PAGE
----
9 tips to help prevent identity theft and bring peace of mind


Plus, what to do if you suspect fraud.

If you equip yourself with knowledge, there are plenty of things you can do to protect yourself against identity theft—one of the fastest-growing crimes in the U.S. The Federal Trade Commission reports consumers lost more than $8.8 billion to fraud in 2022—a more than 30% increase from 2021.Disclosure 1

You can learn how to prevent identity theft with these simple ways to protect your information, online and offline. Here are nine tips that make it harder for fraudsters to access your private info. 

1. Create strong passwords

Create complex passwords that are tough to guess. Use unique passwords for each account, keep them secret, and change them regularly. If your account offers multifactor authentication, opt in for an extra layer of security. You may also consider using a trusted password manager app to help generate and store passwords.

2. Properly dispose of paper statements and offers

Shred credit card offers, bank statements, and ATM receipts before throwing them away. Avoid leaving a paper trail that someone could use to learn information about you. 

3. Check your financial statements and credit score regularly

Look over your credit report and transactions on your credit card and bank account statements. Make sure you recognize all charges, transactions, and credit requests. Call your bank if something looks out of the ordinary. 

4. Protect your devices

Use antivirus and anti-phishing software, firewalls, and ad blockers to protect against cyberthreats. Configure devices to automatically update or notify you when an update is available. Avoid accessing sensitive accounts or performing financial transactions on public Wi-Fi—and consider using a virtual private network (VPN) or your mobile service provider’s network to protect your activity from being intercepted.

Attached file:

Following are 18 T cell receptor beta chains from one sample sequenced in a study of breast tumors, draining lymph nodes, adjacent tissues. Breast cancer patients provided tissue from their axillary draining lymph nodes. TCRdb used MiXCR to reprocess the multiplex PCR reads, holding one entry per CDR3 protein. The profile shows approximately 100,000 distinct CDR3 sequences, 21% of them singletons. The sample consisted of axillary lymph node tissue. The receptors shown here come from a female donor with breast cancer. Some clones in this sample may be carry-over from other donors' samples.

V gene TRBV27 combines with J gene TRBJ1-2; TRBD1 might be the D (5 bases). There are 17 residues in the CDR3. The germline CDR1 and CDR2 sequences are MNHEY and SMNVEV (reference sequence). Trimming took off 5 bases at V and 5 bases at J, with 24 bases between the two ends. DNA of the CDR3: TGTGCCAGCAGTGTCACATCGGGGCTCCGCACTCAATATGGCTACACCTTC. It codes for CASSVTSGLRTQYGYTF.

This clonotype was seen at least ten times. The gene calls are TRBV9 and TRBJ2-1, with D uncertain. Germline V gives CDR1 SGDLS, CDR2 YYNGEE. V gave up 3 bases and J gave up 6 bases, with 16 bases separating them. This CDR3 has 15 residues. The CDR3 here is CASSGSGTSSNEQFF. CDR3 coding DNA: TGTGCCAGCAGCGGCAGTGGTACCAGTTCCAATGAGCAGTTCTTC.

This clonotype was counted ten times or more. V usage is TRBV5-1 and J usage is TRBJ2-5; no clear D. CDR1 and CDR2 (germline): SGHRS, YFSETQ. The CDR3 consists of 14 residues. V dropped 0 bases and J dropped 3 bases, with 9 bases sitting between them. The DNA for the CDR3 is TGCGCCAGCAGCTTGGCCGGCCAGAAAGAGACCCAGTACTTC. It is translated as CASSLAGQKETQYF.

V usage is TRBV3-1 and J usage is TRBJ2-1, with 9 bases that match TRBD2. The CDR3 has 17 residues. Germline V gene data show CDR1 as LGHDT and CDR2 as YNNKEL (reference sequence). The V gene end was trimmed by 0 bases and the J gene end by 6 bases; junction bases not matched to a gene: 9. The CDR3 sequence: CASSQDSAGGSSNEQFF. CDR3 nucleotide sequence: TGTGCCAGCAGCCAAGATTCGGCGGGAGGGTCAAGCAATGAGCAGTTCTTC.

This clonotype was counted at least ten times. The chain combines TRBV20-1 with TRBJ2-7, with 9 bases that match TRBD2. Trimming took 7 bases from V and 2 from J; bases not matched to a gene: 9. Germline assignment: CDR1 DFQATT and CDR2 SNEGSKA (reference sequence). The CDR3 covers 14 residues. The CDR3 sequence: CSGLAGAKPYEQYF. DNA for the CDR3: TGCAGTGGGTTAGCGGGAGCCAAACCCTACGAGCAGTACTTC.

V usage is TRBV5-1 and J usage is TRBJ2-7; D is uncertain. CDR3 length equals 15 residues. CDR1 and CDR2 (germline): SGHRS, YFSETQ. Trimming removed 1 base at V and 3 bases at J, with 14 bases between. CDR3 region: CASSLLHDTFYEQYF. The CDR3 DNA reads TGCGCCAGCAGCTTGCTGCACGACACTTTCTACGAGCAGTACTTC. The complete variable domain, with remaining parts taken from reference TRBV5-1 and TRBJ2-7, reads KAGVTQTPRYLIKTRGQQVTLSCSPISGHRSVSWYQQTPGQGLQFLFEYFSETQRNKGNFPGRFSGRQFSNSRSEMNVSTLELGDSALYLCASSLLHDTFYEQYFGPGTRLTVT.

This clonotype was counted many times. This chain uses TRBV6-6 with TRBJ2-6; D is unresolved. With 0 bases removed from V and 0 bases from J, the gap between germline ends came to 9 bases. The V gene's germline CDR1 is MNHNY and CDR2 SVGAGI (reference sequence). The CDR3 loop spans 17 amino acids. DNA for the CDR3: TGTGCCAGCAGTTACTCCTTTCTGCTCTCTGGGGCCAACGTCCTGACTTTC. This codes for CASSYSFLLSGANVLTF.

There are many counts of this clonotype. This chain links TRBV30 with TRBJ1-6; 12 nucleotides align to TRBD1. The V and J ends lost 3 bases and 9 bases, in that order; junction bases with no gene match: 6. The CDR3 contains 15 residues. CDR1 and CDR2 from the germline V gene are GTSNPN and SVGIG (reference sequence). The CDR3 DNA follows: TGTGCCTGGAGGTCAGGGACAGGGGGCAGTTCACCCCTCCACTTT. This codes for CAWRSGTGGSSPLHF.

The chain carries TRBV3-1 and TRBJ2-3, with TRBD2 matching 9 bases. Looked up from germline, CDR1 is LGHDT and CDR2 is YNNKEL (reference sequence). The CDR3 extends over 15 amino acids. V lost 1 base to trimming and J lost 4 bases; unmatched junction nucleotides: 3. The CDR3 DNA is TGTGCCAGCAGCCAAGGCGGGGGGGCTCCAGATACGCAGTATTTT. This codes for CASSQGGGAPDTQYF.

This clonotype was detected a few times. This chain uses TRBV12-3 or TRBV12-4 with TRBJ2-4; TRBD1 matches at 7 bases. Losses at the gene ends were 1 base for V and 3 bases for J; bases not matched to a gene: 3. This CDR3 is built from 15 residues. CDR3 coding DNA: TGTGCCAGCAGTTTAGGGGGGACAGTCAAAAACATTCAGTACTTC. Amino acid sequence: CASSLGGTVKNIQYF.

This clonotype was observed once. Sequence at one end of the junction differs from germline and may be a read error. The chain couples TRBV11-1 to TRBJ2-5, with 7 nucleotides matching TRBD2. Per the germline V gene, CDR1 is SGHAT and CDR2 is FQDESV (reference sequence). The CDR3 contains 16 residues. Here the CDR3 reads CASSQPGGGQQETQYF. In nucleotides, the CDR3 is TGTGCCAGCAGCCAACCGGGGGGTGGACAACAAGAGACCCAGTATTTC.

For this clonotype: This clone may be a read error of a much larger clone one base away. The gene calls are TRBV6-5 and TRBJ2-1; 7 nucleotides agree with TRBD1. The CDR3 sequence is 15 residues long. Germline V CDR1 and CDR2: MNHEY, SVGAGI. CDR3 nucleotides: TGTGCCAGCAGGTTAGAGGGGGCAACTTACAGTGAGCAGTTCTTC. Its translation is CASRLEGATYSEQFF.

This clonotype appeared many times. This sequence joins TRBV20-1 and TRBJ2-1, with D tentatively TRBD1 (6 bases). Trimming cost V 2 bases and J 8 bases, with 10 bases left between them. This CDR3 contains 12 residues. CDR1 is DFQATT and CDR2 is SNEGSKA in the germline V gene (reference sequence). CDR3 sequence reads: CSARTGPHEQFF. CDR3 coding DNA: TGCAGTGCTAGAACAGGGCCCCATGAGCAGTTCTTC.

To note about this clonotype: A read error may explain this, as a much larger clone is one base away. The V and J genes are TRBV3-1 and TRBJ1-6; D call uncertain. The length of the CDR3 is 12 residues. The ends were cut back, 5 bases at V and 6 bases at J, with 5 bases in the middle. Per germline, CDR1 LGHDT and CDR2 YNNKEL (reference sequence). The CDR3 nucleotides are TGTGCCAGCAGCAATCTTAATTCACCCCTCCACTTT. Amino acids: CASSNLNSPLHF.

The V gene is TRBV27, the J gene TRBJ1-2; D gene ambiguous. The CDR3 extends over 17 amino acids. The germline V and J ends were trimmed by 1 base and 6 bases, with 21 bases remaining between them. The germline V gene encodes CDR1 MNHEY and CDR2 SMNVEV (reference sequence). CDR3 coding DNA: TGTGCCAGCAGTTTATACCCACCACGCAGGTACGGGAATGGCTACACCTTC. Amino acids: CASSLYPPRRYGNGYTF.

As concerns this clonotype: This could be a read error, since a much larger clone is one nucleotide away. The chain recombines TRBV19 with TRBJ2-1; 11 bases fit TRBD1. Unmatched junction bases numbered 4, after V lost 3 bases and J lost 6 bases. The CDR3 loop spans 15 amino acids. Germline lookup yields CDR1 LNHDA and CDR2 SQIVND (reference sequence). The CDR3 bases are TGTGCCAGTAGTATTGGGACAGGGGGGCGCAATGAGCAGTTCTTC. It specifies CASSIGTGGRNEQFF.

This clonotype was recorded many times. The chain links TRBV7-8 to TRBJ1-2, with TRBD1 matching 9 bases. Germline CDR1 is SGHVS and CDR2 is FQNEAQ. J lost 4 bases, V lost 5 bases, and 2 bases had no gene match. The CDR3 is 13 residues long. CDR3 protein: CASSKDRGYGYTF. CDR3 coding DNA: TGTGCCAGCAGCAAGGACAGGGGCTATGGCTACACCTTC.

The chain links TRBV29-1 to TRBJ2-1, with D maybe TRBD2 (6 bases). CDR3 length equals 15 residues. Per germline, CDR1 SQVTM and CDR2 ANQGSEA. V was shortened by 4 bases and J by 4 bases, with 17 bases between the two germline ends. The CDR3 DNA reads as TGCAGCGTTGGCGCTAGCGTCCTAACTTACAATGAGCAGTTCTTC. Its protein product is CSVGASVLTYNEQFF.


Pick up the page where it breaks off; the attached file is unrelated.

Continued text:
5. Avoid shady unsecured websites

Before you enter your personal information online, be sure the company is reputable and uses encrypted technology. Look for “https” (not just “http”) at the beginning of the site URL and double-check the address to make sure it isn’t a copycat site. If a website doesn’t look legit, avoid it. Also, avoid downloading files, clicking links, and typing usernames and passwords if anything looks suspicious.

6. Sign up for alerts

Most financial institutions can send an email or text when a transaction happens on your account. Sign up to receive alerts about specific types or amounts of deposits, withdrawals, or charges, or any hints of suspicious activity.

7. Keep private info private

Be wary of anyone asking for personal information like your SSN, birthdate, and bank account or credit card number—especially if they called you when you weren’t expecting a call. Familiarizing yourself with your bank’s privacy and security policies can help you understand what type of information they may or may not reach out to you for, so you can tell when something’s off. When in doubt, contact the company directly using a published customer service hotline like the number on your statement or card prior to providing any information to a call. 

8. Only carry what you need

Avoid carrying your Social Security card and health insurance card on you unless you need them. If you’re going out, carry just the credit card you intend to use instead of bringing all your cards out all the time. 

9. Check your mail

To prevent mail from being stolen, check it often. Going out of town? Place a hold on your mail or set up a secure spot for couriers to leave any packages you’re expecting. You can also sign up for a free service, USPS Informed Delivery, to digitally preview and manage your mail delivery. 

Identity theft warning signs to watch out for

The earlier you catch identity theft, the easier it can be to recover. If something about your finances isn’t sitting right, go through this list of warning signs, and take quick action if you think something’s up.